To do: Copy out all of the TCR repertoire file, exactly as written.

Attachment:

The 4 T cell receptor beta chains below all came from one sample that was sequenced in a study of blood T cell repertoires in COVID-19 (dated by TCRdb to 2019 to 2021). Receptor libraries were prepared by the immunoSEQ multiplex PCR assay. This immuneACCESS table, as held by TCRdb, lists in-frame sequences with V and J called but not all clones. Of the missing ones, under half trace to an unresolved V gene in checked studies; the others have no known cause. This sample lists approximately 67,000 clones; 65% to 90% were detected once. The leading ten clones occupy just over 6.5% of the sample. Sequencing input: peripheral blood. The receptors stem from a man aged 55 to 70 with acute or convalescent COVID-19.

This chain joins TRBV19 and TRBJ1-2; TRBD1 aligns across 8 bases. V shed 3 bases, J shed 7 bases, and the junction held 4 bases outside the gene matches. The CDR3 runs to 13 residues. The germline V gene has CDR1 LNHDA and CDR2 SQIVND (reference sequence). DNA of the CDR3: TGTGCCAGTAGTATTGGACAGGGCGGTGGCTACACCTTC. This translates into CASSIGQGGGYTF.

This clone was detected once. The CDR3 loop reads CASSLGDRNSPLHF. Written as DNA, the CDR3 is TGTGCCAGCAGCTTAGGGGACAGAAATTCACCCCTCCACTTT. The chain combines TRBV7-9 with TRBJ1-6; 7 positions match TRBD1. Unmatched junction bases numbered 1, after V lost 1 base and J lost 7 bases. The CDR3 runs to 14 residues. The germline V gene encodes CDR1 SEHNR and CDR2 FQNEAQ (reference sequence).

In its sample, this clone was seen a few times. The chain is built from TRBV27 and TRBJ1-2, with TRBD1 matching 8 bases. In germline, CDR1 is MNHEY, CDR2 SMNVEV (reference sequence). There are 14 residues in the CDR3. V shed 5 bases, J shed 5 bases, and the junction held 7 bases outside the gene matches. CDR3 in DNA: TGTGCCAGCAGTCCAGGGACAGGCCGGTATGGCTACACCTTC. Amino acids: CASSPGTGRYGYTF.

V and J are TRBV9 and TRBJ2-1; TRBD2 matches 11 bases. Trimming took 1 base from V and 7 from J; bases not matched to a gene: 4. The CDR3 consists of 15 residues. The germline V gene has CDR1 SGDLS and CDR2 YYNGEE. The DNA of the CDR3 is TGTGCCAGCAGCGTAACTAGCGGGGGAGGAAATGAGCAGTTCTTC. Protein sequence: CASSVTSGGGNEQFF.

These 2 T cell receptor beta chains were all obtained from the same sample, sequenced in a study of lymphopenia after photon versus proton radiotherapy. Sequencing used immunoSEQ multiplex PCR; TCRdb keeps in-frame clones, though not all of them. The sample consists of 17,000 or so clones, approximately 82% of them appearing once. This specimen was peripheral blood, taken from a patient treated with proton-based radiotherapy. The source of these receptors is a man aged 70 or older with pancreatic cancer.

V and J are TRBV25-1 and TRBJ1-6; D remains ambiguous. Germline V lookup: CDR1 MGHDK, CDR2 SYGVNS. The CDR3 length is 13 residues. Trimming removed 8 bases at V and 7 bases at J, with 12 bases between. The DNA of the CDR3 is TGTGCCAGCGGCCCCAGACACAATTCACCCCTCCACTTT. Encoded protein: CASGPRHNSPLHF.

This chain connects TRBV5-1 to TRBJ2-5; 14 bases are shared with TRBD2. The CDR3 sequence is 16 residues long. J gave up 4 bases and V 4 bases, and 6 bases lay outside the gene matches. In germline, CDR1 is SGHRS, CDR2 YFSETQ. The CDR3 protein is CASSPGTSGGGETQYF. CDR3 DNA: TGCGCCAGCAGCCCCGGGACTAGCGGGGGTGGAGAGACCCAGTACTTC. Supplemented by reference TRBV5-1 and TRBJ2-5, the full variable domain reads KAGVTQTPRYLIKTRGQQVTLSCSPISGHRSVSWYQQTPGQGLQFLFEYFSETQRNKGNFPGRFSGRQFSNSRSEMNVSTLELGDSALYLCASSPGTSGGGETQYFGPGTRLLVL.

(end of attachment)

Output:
The 4 T cell receptor beta chains below all came from one sample that was sequenced in a study of blood T cell repertoires in COVID-19 (dated by TCRdb to 2019 to 2021). Receptor libraries were prepared by the immunoSEQ multiplex PCR assay. This immuneACCESS table, as held by TCRdb, lists in-frame sequences with V and J called but not all clones. Of the missing ones, under half trace to an unresolved V gene in checked studies; the others have no known cause. This sample lists approximately 67,000 clones; 65% to 90% were detected once. The leading ten clones occupy just over 6.5% of the sample. Sequencing input: peripheral blood. The receptors stem from a man aged 55 to 70 with acute or convalescent COVID-19.

This chain joins TRBV19 and TRBJ1-2; TRBD1 aligns across 8 bases. V shed 3 bases, J shed 7 bases, and the junction held 4 bases outside the gene matches. The CDR3 runs to 13 residues. The germline V gene has CDR1 LNHDA and CDR2 SQIVND (reference sequence). DNA of the CDR3: TGTGCCAGTAGTATTGGACAGGGCGGTGGCTACACCTTC. This translates into CASSIGQGGGYTF.

This clone was detected once. The CDR3 loop reads CASSLGDRNSPLHF. Written as DNA, the CDR3 is TGTGCCAGCAGCTTAGGGGACAGAAATTCACCCCTCCACTTT. The chain combines TRBV7-9 with TRBJ1-6; 7 positions match TRBD1. Unmatched junction bases numbered 1, after V lost 1 base and J lost 7 bases. The CDR3 runs to 14 residues. The germline V gene encodes CDR1 SEHNR and CDR2 FQNEAQ (reference sequence).

In its sample, this clone was seen a few times. The chain is built from TRBV27 and TRBJ1-2, with TRBD1 matching 8 bases. In germline, CDR1 is MNHEY, CDR2 SMNVEV (reference sequence). There are 14 residues in the CDR3. V shed 5 bases, J shed 5 bases, and the junction held 7 bases outside the gene matches. CDR3 in DNA: TGTGCCAGCAGTCCAGGGACAGGCCGGTATGGCTACACCTTC. Amino acids: CASSPGTGRYGYTF.

V and J are TRBV9 and TRBJ2-1; TRBD2 matches 11 bases. Trimming took 1 base from V and 7 from J; bases not matched to a gene: 4. The CDR3 consists of 15 residues. The germline V gene has CDR1 SGDLS and CDR2 YYNGEE. The DNA of the CDR3 is TGTGCCAGCAGCGTAACTAGCGGGGGAGGAAATGAGCAGTTCTTC. Protein sequence: CASSVTSGGGNEQFF.

These 2 T cell receptor beta chains were all obtained from the same sample, sequenced in a study of lymphopenia after photon versus proton radiotherapy. Sequencing used immunoSEQ multiplex PCR; TCRdb keeps in-frame clones, though not all of them. The sample consists of 17,000 or so clones, approximately 82% of them appearing once. This specimen was peripheral blood, taken from a patient treated with proton-based radiotherapy. The source of these receptors is a man aged 70 or older with pancreatic cancer.

V and J are TRBV25-1 and TRBJ1-6; D remains ambiguous. Germline V lookup: CDR1 MGHDK, CDR2 SYGVNS. The CDR3 length is 13 residues. Trimming removed 8 bases at V and 7 bases at J, with 12 bases between. The DNA of the CDR3 is TGTGCCAGCGGCCCCAGACACAATTCACCCCTCCACTTT. Encoded protein: CASGPRHNSPLHF.

This chain connects TRBV5-1 to TRBJ2-5; 14 bases are shared with TRBD2. The CDR3 sequence is 16 residues long. J gave up 4 bases and V 4 bases, and 6 bases lay outside the gene matches. In germline, CDR1 is SGHRS, CDR2 YFSETQ. The CDR3 protein is CASSPGTSGGGETQYF. CDR3 DNA: TGCGCCAGCAGCCCCGGGACTAGCGGGGGTGGAGAGACCCAGTACTTC. Supplemented by reference TRBV5-1 and TRBJ2-5, the full variable domain reads KAGVTQTPRYLIKTRGQQVTLSCSPISGHRSVSWYQQTPGQGLQFLFEYFSETQRNKGNFPGRFSGRQFSNSRSEMNVSTLELGDSALYLCASSPGTSGGGETQYFGPGTRLLVL.